Self-Publishing Gatekeeping, Film Festival Style

One of the recurring discussions of Problems in Self-Publishing These Days is how to connect readers easily to material that has been vetted for quality but not constricted to the tastes of an agent/editor/publisher. So here’s a big thought I’ve had recently: self-published book festivals that are curated the same way as film festivals are.

I volunteer as a screener for a film festival in my city (fingers crossed that I continue to meet their screener criteria!). My role is to watch as many movies entered into the festival as I can stand for about three months and offer a brief (1-page form) description and critique of the film and a recommendation as to whether I think it should screen at our festival based on production quality, originality, and overall suitablity of the theme/tone for our festival.  There are about 10 screeners for each category of the festival, and the final judgments as to what plays at the festival are up to the festival’s board of directors. The screeners’ job is just to provide the directors with a shortlist of movies they should take a serious look at.

Having sat through countless hours of these films, I can attest that most of them are not very good, and that the festival directors who look at our shortlist really don’t miss out on anything.  Some of the movies are godawful and nigh unwatchable; others are merely pedestrian and uninteresting. A handful are genuinely good. I think of approximately 30 films I watched during the last festival season, I recommended 3 or 4 to be screened. So that is…about 1 in 10. Or a direct reiteration of Sturgeon’s Law, that 90% of everything is crap. To support that this was not merely my assessment of the movies I saw, two that I disliked scored high enough to make our final shortlist, and only one of the films I recommended actually played. That is the point of having multiple screeners–to make sure each work submitted gets a fair chance to be featured instead of being knocked out by one person’s dislike of a style or theme.

This idea of applying indie film festival curation to ebooks occurred to me after someone over at Passive Voice made a comment comparing books and movies and people venerating independent work in one and denigrating it in the other…I think the comment was pointing out that consumers only ever see the best of the indie films at festivals like Sundance or SXSW, so why should we be applauding the absolute lack of curation in ebooks?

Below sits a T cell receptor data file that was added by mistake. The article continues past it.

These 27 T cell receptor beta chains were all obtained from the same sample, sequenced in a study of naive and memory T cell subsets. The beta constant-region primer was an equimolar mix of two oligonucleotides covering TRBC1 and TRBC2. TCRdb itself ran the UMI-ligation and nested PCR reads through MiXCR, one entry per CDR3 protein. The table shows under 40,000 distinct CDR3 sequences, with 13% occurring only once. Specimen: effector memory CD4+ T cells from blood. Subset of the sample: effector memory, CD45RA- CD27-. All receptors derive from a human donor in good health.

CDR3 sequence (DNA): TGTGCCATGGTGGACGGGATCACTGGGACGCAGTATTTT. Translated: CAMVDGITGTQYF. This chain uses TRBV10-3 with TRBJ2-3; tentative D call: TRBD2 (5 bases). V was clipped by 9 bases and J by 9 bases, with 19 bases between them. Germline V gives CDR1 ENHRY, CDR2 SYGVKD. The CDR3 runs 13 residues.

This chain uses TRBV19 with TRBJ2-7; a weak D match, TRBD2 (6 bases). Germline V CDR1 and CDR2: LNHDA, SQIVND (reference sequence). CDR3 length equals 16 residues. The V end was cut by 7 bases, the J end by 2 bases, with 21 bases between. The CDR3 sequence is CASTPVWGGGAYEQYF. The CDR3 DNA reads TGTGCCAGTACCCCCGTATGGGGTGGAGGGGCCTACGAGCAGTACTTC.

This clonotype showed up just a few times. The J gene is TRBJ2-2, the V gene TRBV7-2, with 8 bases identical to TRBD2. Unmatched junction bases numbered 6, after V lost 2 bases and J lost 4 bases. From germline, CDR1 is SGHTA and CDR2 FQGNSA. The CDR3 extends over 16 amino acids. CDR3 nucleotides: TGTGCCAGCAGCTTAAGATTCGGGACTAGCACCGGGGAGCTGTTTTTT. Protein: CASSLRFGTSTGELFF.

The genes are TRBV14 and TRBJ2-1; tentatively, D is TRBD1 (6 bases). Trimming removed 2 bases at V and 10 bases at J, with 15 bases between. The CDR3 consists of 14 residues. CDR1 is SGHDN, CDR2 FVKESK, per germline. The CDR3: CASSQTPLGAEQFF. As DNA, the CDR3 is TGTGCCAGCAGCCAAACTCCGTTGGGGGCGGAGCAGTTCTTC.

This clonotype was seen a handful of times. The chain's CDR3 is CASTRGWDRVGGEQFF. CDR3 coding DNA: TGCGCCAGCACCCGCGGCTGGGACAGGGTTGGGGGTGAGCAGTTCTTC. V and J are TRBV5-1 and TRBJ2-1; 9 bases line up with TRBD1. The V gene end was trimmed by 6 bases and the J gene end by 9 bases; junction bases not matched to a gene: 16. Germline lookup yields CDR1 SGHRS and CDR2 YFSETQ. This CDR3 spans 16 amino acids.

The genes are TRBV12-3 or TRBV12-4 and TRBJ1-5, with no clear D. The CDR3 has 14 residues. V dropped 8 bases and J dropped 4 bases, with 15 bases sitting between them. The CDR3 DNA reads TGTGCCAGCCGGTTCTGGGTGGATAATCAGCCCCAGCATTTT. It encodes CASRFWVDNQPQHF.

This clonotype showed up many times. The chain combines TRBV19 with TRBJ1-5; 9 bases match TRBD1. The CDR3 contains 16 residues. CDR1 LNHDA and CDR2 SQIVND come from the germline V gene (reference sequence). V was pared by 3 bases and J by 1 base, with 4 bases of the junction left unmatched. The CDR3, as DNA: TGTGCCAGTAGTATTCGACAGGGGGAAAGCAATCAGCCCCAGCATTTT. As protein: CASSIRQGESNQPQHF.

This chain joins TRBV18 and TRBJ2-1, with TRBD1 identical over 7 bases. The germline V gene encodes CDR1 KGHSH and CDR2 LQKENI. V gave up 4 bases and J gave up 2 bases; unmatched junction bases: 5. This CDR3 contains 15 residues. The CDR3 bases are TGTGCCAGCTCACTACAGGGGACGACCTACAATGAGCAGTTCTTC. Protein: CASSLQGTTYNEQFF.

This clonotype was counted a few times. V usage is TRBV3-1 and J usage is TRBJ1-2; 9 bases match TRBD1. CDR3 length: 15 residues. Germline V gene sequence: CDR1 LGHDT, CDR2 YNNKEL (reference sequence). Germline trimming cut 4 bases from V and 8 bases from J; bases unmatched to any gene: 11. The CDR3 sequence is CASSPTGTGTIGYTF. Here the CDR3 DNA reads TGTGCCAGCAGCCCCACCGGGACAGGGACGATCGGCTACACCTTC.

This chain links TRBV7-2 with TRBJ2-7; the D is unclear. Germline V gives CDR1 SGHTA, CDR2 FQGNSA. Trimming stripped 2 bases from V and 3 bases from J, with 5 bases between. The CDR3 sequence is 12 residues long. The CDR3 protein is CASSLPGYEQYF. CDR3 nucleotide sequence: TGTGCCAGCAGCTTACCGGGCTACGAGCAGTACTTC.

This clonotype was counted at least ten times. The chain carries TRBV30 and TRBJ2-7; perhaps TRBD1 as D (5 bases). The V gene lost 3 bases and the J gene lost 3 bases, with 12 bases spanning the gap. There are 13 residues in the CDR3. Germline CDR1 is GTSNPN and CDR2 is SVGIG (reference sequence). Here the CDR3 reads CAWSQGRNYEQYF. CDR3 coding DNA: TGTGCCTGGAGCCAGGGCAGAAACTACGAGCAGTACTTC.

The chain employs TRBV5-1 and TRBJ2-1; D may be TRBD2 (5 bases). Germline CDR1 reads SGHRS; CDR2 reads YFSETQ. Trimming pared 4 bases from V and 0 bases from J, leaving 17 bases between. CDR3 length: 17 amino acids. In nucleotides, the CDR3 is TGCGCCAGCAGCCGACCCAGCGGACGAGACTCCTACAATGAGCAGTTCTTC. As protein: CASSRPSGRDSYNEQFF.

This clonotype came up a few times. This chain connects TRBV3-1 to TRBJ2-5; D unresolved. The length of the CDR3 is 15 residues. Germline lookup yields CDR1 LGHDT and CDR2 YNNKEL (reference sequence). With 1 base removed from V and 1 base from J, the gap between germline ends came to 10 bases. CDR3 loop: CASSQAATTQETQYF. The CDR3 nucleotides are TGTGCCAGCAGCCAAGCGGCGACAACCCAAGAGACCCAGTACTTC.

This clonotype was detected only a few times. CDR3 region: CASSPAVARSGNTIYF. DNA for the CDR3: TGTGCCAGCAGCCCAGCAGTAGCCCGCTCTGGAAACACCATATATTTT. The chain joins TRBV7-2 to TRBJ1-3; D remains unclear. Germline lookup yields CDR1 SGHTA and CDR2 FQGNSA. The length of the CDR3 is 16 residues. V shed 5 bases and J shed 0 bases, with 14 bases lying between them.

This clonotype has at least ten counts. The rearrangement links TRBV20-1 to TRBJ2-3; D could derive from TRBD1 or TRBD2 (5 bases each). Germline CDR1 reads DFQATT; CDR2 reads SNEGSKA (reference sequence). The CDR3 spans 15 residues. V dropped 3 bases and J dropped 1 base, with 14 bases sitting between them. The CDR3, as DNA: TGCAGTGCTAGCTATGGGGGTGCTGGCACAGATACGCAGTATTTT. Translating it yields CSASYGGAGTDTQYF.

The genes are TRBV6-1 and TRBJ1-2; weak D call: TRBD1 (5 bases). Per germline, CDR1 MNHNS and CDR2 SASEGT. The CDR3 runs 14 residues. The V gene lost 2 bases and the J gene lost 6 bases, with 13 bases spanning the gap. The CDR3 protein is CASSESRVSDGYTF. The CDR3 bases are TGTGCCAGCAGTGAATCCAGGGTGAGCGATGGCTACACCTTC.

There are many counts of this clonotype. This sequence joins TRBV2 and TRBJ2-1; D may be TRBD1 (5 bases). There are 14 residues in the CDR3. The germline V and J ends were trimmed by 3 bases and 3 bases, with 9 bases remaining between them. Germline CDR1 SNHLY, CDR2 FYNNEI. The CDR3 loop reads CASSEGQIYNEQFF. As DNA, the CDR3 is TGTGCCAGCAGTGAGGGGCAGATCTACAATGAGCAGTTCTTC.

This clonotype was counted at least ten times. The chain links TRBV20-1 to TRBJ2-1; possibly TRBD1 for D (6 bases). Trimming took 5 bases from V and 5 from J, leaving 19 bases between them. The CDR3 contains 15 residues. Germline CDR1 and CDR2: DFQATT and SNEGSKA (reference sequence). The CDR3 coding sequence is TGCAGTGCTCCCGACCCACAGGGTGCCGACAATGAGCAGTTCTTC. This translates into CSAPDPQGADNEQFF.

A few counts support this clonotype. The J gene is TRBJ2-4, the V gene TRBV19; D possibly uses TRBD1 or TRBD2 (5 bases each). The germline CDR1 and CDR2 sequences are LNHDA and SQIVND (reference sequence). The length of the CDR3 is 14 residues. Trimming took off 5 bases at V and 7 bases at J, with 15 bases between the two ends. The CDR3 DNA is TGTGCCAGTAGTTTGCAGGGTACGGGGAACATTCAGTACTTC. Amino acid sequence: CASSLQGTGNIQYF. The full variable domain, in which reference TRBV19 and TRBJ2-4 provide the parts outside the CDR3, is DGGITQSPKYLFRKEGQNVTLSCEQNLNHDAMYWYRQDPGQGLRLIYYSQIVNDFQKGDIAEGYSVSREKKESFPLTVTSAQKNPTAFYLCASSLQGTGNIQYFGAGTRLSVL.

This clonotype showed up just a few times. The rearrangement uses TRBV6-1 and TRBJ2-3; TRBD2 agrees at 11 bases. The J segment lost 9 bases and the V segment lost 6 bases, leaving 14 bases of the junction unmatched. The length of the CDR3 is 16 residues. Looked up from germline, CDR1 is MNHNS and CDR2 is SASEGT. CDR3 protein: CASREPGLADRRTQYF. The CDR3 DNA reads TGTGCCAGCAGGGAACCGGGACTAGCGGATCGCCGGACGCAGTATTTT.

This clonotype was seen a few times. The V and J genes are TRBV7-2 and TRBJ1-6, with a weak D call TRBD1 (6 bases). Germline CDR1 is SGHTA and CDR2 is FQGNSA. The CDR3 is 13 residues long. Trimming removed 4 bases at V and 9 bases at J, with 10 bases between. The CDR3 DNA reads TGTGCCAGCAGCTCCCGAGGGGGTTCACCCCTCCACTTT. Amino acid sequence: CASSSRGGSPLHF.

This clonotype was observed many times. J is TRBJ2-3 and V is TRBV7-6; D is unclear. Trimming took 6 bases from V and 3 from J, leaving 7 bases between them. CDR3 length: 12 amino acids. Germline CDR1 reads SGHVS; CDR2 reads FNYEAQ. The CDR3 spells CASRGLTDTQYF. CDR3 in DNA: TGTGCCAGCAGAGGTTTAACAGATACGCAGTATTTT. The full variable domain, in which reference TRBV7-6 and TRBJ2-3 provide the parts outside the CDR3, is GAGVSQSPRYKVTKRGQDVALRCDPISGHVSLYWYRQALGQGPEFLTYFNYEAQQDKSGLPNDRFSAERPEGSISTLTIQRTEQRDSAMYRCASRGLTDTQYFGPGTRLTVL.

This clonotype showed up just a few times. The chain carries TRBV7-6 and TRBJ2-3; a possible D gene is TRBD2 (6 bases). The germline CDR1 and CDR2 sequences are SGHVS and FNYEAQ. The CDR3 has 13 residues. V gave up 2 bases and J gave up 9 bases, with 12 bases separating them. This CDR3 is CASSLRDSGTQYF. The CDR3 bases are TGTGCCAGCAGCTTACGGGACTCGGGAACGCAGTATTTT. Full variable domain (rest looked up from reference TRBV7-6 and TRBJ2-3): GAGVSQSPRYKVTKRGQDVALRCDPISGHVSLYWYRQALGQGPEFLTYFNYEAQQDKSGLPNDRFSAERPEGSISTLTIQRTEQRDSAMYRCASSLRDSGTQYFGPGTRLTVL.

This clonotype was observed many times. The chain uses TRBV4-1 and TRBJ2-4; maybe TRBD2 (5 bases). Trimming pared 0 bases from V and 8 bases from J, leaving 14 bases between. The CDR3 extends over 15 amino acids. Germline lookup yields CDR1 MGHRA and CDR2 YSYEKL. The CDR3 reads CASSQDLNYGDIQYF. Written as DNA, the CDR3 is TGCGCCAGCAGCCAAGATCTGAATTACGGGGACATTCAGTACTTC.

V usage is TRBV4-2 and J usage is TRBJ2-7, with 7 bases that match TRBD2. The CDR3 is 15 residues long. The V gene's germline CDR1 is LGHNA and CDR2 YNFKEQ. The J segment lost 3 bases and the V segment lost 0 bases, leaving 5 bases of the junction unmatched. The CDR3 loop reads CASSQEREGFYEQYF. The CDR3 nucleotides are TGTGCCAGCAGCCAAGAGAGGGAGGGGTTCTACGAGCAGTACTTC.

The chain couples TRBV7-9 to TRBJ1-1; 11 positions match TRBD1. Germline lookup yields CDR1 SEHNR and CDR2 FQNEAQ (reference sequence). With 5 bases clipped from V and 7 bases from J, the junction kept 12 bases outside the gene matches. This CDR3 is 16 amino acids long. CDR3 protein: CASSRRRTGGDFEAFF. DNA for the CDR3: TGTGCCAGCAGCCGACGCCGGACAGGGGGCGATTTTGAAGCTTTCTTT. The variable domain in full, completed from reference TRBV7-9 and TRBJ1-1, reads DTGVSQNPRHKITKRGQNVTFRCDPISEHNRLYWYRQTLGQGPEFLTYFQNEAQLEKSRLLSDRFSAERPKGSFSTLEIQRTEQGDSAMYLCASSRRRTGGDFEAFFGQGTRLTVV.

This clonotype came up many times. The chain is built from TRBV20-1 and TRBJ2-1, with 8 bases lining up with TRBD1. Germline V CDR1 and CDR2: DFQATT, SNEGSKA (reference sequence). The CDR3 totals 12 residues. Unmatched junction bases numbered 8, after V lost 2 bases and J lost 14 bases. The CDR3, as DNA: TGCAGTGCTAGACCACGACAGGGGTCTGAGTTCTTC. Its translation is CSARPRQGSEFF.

I am not sure how a book festival in the style of film fests would work, exactly. I mean, the idea of having authors pay a small fee to have their books read by several knowledgable readers and, if they make the cut, get profiled at the “book festival” is pretty straightforward. The question would be how to get the information to consumers. Would it just be a website, like “The Will Scarlett O’Hara Book Festival for Medieval Romances Official Selections,” free to anyone who wants to read it and offering a write-up of the books? Or would it be like…some kind of subscription conglomerate, where interested readers would pay for access to titles selected by the festival, on a title-by-title or all-access pass or a X-downloads-of-your-choice basis?  How would the “audience choice” awards, which are hugely important at film festivals, work?

The festivals could be large or small, topic-specific or general, same as you get with film festivals. Smaller and more specific would probably be more useful for reading. For instance, I would be much more interested in the selections from a romance novel festival than a general fiction festival, and more interested in a Regency romance festival than a general romance festival. I imagine the same would hold true for most readers, simply because if you read across genres you can just look at the selections for festivals dedicated to the other genres (or subgenres) you read and have more books in that section of your reading playground to choose from.

This is the sort of curation that would actually be quite easy to do with crowdsourcing. Some people love to dig through piles of dirt to find gems–obviously film festivals have people like me who volunteer to screen for them–and others would pay to have people sift for them.  It would be a cool way to get some publicity and credibility to self-published books, without being quite the same as a straightforward contest.

Hm. I am actually kind of sold on this idea. Makes me wish I had more media heft. If anyone who does stumbles onto this and wants to give it a go, please let me know about the plans! 🙂



Filed under Digital Revolution, Ramblings

2 responses to “Self-Publishing Gatekeeping, Film Festival Style

  1. What you are suggesting is much like where writer’s read and judge eachother’s work.

    Only it didn’t work.

    The idea is a good one – putting it into practice…?

    • ha ha, yeah, it’s always the implementation. how do you make people notice, how do you make people care. There is another collective I’ve seen, something with PEN as part of the name in all caps that seems like it’s offering the same kind of vetting…if it has their stamp of approval it means it meets minimum guidelines for being properly formatted and free of bad grammar, typos, etc. , with no value judgment passed on whether the contents are good or bad.

      I think something like this would work only if it started in an already established online community, where there was already an audience listening, a ready-made pool of volunteers, and some trust in the community to choose well. I can think of a few romance sites and blogs that have the audience to do it. I don’t. Alas, bc I enjoy organizing things like this. Then again…it would interfere with my writing time, so I refuse to be sorry about that. Maybe someday… 🙂

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